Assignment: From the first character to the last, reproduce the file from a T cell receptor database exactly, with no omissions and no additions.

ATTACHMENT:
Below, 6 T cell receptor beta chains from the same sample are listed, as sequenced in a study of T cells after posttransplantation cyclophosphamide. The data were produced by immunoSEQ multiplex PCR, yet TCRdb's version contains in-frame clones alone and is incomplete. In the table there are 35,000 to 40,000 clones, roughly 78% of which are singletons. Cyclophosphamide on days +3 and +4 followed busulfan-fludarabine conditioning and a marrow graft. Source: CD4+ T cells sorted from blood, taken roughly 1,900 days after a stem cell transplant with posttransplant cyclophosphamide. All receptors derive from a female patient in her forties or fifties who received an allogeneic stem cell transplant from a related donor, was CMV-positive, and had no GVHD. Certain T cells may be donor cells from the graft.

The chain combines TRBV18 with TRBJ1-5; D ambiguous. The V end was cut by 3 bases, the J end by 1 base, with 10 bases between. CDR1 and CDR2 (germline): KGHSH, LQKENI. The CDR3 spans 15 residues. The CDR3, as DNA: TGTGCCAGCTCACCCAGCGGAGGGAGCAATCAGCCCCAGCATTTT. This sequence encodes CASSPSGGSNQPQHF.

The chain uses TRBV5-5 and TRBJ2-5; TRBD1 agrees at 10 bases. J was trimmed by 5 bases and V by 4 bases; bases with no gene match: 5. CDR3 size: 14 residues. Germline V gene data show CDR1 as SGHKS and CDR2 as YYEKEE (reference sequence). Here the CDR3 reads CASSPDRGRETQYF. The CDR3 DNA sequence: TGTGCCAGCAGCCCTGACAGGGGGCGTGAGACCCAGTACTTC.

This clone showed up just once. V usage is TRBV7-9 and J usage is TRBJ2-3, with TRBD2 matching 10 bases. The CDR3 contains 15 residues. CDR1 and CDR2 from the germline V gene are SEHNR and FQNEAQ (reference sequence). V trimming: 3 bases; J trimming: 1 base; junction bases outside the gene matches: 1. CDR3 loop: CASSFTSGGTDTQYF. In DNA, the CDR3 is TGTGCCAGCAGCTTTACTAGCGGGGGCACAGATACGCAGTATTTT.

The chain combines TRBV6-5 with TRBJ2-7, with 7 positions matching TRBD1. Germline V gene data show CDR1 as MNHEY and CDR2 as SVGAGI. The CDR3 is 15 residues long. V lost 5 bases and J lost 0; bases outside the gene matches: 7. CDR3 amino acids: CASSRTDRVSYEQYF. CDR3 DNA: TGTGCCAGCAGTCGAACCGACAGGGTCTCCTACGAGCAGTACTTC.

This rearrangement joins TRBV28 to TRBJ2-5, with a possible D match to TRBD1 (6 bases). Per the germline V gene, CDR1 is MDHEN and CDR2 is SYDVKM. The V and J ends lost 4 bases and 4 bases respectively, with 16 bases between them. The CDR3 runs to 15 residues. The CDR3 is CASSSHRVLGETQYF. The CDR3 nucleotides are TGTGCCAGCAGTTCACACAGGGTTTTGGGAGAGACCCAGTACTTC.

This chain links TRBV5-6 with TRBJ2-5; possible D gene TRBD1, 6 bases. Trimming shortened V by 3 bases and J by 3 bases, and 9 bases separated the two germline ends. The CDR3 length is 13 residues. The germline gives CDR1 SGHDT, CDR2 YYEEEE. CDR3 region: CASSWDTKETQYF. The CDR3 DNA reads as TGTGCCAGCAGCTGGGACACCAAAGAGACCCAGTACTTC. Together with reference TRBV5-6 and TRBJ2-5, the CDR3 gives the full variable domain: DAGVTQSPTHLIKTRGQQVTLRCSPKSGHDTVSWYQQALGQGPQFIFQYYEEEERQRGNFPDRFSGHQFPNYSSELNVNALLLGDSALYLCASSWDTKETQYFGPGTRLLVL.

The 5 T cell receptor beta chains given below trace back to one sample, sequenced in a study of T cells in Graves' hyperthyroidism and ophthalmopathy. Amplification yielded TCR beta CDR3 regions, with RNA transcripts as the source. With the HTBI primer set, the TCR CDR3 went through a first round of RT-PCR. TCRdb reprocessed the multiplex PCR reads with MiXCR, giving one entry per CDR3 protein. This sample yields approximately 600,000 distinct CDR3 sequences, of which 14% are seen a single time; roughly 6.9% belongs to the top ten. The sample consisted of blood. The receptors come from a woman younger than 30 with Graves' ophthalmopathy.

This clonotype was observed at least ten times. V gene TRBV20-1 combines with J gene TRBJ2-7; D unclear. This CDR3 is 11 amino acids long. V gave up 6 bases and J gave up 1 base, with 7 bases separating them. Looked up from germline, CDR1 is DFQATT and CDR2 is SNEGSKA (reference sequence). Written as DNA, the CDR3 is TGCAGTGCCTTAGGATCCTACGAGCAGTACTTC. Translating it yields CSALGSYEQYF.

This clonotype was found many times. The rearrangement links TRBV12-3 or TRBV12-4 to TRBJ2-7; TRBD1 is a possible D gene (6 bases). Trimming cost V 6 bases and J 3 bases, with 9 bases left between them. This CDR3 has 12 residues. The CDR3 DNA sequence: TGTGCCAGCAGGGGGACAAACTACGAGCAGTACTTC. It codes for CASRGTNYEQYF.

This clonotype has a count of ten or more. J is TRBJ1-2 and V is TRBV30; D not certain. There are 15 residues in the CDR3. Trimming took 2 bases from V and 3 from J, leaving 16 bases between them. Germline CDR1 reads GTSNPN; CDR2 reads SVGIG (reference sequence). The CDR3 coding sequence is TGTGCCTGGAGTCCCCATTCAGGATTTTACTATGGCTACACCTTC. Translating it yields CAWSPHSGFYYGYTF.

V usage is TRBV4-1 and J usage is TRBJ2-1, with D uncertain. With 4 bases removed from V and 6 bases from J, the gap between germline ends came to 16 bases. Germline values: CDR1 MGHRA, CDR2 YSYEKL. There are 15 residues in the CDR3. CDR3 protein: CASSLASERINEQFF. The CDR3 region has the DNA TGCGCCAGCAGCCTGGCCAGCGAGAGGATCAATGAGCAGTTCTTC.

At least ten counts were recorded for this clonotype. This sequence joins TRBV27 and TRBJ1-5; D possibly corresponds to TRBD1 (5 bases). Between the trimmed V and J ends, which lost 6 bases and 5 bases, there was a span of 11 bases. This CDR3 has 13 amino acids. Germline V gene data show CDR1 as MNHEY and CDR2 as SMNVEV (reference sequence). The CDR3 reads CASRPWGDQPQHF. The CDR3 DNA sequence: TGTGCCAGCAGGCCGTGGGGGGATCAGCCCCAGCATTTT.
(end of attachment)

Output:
Below, 6 T cell receptor beta chains from the same sample are listed, as sequenced in a study of T cells after posttransplantation cyclophosphamide. The data were produced by immunoSEQ multiplex PCR, yet TCRdb's version contains in-frame clones alone and is incomplete. In the table there are 35,000 to 40,000 clones, roughly 78% of which are singletons. Cyclophosphamide on days +3 and +4 followed busulfan-fludarabine conditioning and a marrow graft. Source: CD4+ T cells sorted from blood, taken roughly 1,900 days after a stem cell transplant with posttransplant cyclophosphamide. All receptors derive from a female patient in her forties or fifties who received an allogeneic stem cell transplant from a related donor, was CMV-positive, and had no GVHD. Certain T cells may be donor cells from the graft.

The chain combines TRBV18 with TRBJ1-5; D ambiguous. The V end was cut by 3 bases, the J end by 1 base, with 10 bases between. CDR1 and CDR2 (germline): KGHSH, LQKENI. The CDR3 spans 15 residues. The CDR3, as DNA: TGTGCCAGCTCACCCAGCGGAGGGAGCAATCAGCCCCAGCATTTT. This sequence encodes CASSPSGGSNQPQHF.

The chain uses TRBV5-5 and TRBJ2-5; TRBD1 agrees at 10 bases. J was trimmed by 5 bases and V by 4 bases; bases with no gene match: 5. CDR3 size: 14 residues. Germline V gene data show CDR1 as SGHKS and CDR2 as YYEKEE (reference sequence). Here the CDR3 reads CASSPDRGRETQYF. The CDR3 DNA sequence: TGTGCCAGCAGCCCTGACAGGGGGCGTGAGACCCAGTACTTC.

This clone showed up just once. V usage is TRBV7-9 and J usage is TRBJ2-3, with TRBD2 matching 10 bases. The CDR3 contains 15 residues. CDR1 and CDR2 from the germline V gene are SEHNR and FQNEAQ (reference sequence). V trimming: 3 bases; J trimming: 1 base; junction bases outside the gene matches: 1. CDR3 loop: CASSFTSGGTDTQYF. In DNA, the CDR3 is TGTGCCAGCAGCTTTACTAGCGGGGGCACAGATACGCAGTATTTT.

The chain combines TRBV6-5 with TRBJ2-7, with 7 positions matching TRBD1. Germline V gene data show CDR1 as MNHEY and CDR2 as SVGAGI. The CDR3 is 15 residues long. V lost 5 bases and J lost 0; bases outside the gene matches: 7. CDR3 amino acids: CASSRTDRVSYEQYF. CDR3 DNA: TGTGCCAGCAGTCGAACCGACAGGGTCTCCTACGAGCAGTACTTC.

This rearrangement joins TRBV28 to TRBJ2-5, with a possible D match to TRBD1 (6 bases). Per the germline V gene, CDR1 is MDHEN and CDR2 is SYDVKM. The V and J ends lost 4 bases and 4 bases respectively, with 16 bases between them. The CDR3 runs to 15 residues. The CDR3 is CASSSHRVLGETQYF. The CDR3 nucleotides are TGTGCCAGCAGTTCACACAGGGTTTTGGGAGAGACCCAGTACTTC.

This chain links TRBV5-6 with TRBJ2-5; possible D gene TRBD1, 6 bases. Trimming shortened V by 3 bases and J by 3 bases, and 9 bases separated the two germline ends. The CDR3 length is 13 residues. The germline gives CDR1 SGHDT, CDR2 YYEEEE. CDR3 region: CASSWDTKETQYF. The CDR3 DNA reads as TGTGCCAGCAGCTGGGACACCAAAGAGACCCAGTACTTC. Together with reference TRBV5-6 and TRBJ2-5, the CDR3 gives the full variable domain: DAGVTQSPTHLIKTRGQQVTLRCSPKSGHDTVSWYQQALGQGPQFIFQYYEEEERQRGNFPDRFSGHQFPNYSSELNVNALLLGDSALYLCASSWDTKETQYFGPGTRLLVL.

The 5 T cell receptor beta chains given below trace back to one sample, sequenced in a study of T cells in Graves' hyperthyroidism and ophthalmopathy. Amplification yielded TCR beta CDR3 regions, with RNA transcripts as the source. With the HTBI primer set, the TCR CDR3 went through a first round of RT-PCR. TCRdb reprocessed the multiplex PCR reads with MiXCR, giving one entry per CDR3 protein. This sample yields approximately 600,000 distinct CDR3 sequences, of which 14% are seen a single time; roughly 6.9% belongs to the top ten. The sample consisted of blood. The receptors come from a woman younger than 30 with Graves' ophthalmopathy.

This clonotype was observed at least ten times. V gene TRBV20-1 combines with J gene TRBJ2-7; D unclear. This CDR3 is 11 amino acids long. V gave up 6 bases and J gave up 1 base, with 7 bases separating them. Looked up from germline, CDR1 is DFQATT and CDR2 is SNEGSKA (reference sequence). Written as DNA, the CDR3 is TGCAGTGCCTTAGGATCCTACGAGCAGTACTTC. Translating it yields CSALGSYEQYF.

This clonotype was found many times. The rearrangement links TRBV12-3 or TRBV12-4 to TRBJ2-7; TRBD1 is a possible D gene (6 bases). Trimming cost V 6 bases and J 3 bases, with 9 bases left between them. This CDR3 has 12 residues. The CDR3 DNA sequence: TGTGCCAGCAGGGGGACAAACTACGAGCAGTACTTC. It codes for CASRGTNYEQYF.

This clonotype has a count of ten or more. J is TRBJ1-2 and V is TRBV30; D not certain. There are 15 residues in the CDR3. Trimming took 2 bases from V and 3 from J, leaving 16 bases between them. Germline CDR1 reads GTSNPN; CDR2 reads SVGIG (reference sequence). The CDR3 coding sequence is TGTGCCTGGAGTCCCCATTCAGGATTTTACTATGGCTACACCTTC. Translating it yields CAWSPHSGFYYGYTF.

V usage is TRBV4-1 and J usage is TRBJ2-1, with D uncertain. With 4 bases removed from V and 6 bases from J, the gap between germline ends came to 16 bases. Germline values: CDR1 MGHRA, CDR2 YSYEKL. There are 15 residues in the CDR3. CDR3 protein: CASSLASERINEQFF. The CDR3 region has the DNA TGCGCCAGCAGCCTGGCCAGCGAGAGGATCAATGAGCAGTTCTTC.

At least ten counts were recorded for this clonotype. This sequence joins TRBV27 and TRBJ1-5; D possibly corresponds to TRBD1 (5 bases). Between the trimmed V and J ends, which lost 6 bases and 5 bases, there was a span of 11 bases. This CDR3 has 13 amino acids. Germline V gene data show CDR1 as MNHEY and CDR2 as SMNVEV (reference sequence). The CDR3 reads CASRPWGDQPQHF. The CDR3 DNA sequence: TGTGCCAGCAGGCCGTGGGGGGATCAGCCCCAGCATTTT.